Our results may also have clinical implications, as a number of studies have shown UHRF1 to be a potential therapeutic target in human malignancies [46, 47]. In normal colonic mucosa, UHRF1 is expressed in the proliferative compartment of colonic crypts and is co-expressed with a proliferative marker, Ki-67. UHRF1 expression is elevated in approximately 60% of CRC tissues and is associated with decreased expression of its target gene, PPARG [20, 48]. Earlier studies also showed the growth suppressive effects of UHRF1 knockdown in CRC cells [16, 20, 48, 49]. Several natural compounds are known to exert antitumor effects by downregulating UHRF1 [47, 50]. For instance, hinokitiol (4-isopropyltropolone), a component of essential oils extracted from the Japanese cypress (Chamaecyparis obtuse), induces DNA demethylation via DNMT1 and UHRF1 inhibition in CRC cells [50]. In addition, a green tea polyphenol, epigallocatechin 3-gallate, contributes to the degradation of DNMT3A and HDAC3 in CRC cells, at least in part, by inhibiting their interaction with UHRF1 [51]. Other studies also showed that inhibiting UHRF1 enhances the chemosensitivity in breast cancer and radiosensitivity in esophageal squamous cell carcinoma [19, 52]. In that context, our present findings suggest UHRF1 may be an effective therapeutic target for sensitizing cancer cells to antitumor agents. However, it is noteworthy that our experimental conditions, which included high doses of TSA and 5-aza-dC, are significantly cytotoxic. In addition, disruption of the DNMT1/PCNA/UHRF1 complex in normal cells reportedly induces global DNA hypomethylation and tumorigenesis [53]. Thus, further study is necessary to clarify the clinical usefulness and safety of therapy targeting UHRF1.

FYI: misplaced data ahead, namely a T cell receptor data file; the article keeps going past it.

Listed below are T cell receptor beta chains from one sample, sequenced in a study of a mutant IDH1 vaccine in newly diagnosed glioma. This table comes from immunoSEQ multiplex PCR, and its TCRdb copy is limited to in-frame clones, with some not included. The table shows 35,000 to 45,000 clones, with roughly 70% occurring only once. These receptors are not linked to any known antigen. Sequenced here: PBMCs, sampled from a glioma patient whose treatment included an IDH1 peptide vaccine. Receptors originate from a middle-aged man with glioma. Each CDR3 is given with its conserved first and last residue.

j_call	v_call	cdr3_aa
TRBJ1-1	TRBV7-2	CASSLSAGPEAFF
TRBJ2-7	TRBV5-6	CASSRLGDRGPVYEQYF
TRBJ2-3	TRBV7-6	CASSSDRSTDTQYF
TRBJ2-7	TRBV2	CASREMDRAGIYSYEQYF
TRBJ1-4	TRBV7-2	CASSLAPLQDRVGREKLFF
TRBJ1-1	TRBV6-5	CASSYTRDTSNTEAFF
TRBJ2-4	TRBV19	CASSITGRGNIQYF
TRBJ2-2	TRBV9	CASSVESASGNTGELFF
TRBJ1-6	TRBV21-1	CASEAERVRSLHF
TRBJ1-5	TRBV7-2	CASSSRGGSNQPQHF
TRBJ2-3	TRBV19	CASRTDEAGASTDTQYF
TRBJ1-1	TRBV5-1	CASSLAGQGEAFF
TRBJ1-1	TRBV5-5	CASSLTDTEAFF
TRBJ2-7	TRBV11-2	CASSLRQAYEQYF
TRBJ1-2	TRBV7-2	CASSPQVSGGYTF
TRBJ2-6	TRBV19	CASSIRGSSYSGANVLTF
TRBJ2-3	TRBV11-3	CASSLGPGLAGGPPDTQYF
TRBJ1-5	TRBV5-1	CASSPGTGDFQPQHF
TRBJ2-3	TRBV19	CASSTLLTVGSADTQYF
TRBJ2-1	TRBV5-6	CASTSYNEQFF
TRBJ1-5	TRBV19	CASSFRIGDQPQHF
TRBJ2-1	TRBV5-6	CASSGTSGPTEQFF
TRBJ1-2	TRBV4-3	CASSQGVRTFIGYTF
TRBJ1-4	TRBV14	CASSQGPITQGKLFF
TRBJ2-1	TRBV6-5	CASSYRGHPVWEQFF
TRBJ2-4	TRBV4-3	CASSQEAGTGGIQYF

Conclusions